Freedom of association is guaranteed by law and respected in practice. Everyone has the right to freely form and join an organisation, however this right may be subject to restrictions if the organisation’s objectives are proscribed in any legislation as a crime or when any criminal means are used to pursue those objectives. Secret or paramilitary organisations are prohibited. Civil society organisations have the freedom to seek, receive, and use financial resources, including from foreign sources. In general, human rights defenders are able to operate freely and without harassment from the authorities. Sporadic attacks against do however sometimes occur. For example, in 2014, the office of the organisation ‘SOS Racismo Madrid’ had their building defaced with banners carrying xenophobic remarks.

Peaceful Assembly

The right to freedom of peaceful assembly is enshrined in Article 21 of the Spanish Constitution which explicitly states that the exercise of this right does not require authorisation, but that the authorities should be notified in advance of assemblies taking place in public areas.

The right to freedom of peaceful assembly is enshrined in Article 21 of the Spanish Constitution which explicitly states that the exercise of this right does not require authorisation, but that the authorities should be notified in advance of assemblies taking place in public areas. The Organic Act No. 9/1983, establish a prior notification period of 10 days, and 24-hour notification only in exceptional circumstances. However, the legislation does not explicitly allow spontaneous demonstrations. Other, more recent legal instruments unduly restrict the right. The Basic Law for the Protection of Public Security, which entered into force in March 2015, imposes time and place limitations and penalises spontaneous demonstrations. The law also introduces new offences and includes disproportionate penalties including fines of up to €600,000 for not declaring gatherings at facilities that provide basic community services. Previously, in 2013, the Ministry of the Interior issued a circular that restricts gatherings within 300 metres of the houses of public officials and politicians. Since 2011, the number of protests has substantially increased in Spain due to a declining economy and regressive social measures. During those protests, the media and civil society organisations reported cases where excessive force and arrests were used by the police to quell demonstrations. Allegations were also made that police had ill-treated protestors while they were in detention.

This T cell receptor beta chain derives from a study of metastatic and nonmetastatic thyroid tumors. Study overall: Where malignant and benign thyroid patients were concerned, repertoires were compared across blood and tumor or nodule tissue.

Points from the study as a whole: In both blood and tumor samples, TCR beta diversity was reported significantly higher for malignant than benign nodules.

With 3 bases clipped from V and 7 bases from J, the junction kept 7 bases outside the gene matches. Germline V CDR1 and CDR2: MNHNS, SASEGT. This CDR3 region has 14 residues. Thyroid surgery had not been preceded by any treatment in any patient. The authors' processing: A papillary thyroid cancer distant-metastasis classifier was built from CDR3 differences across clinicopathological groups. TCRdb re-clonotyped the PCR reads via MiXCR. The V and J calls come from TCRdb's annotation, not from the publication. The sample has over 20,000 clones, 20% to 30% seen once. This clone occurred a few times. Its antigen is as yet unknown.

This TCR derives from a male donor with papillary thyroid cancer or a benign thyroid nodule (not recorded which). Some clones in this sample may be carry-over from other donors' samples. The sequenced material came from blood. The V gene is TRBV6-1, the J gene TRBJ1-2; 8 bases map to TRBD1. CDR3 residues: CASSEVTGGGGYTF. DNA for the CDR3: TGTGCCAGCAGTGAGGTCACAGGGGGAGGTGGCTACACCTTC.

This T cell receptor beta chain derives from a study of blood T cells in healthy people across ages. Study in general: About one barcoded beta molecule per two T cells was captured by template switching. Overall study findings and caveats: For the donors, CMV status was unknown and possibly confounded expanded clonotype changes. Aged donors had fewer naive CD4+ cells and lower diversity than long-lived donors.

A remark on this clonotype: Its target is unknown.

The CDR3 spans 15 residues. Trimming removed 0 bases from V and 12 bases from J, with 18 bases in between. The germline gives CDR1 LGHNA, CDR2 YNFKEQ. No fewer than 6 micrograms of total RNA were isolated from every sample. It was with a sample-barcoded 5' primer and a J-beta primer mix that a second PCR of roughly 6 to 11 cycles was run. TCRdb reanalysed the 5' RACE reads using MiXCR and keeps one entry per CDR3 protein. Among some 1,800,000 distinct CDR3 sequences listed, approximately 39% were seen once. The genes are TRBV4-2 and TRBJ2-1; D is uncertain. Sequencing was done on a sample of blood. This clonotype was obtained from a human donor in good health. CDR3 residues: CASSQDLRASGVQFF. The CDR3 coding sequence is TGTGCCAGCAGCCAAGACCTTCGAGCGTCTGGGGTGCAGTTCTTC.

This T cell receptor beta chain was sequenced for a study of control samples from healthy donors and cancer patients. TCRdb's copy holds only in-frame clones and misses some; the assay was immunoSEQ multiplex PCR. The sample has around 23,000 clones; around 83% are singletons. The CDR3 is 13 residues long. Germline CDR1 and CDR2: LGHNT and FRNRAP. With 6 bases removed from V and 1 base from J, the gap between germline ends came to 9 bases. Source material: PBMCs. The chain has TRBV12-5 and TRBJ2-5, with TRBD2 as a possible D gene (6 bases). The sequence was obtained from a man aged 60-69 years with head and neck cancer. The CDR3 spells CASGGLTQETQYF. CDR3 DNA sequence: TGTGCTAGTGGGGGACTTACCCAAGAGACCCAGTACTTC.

Expression

Freedom of expression is guaranteed in Section 20 of the Constitution, and generally respected in practice, however defamation and slander are criminal offences under the Spanish Penal Code. Media can operate freely, but there are an increasing number of reports of political interference in private media.

Freedom of expression is guaranteed in Section 20 of the Constitution, and generally respected in practice, however defamation and slander are criminal offences under the Spanish Penal Code. Media can operate freely, but there are an increasing number of reports of political interference in private media. Violence against journalists has occurred sporadically, while journalists covering protests have been detained, harassed and intimidated by security forces. In some cases security forces prevented journalists from taking pictures of the protests. The Basic Law for the Protection of Public Security also restricts the right to expression and information as it considers the unauthorised dissemination of images of police officers and state security bodies as a ‘serious offence’. In 2013, Spain enacted an access to information law. However, organisations have raised concerns as the process to request information is complicated, the law does not have an oversight body, and includes many broad exceptions.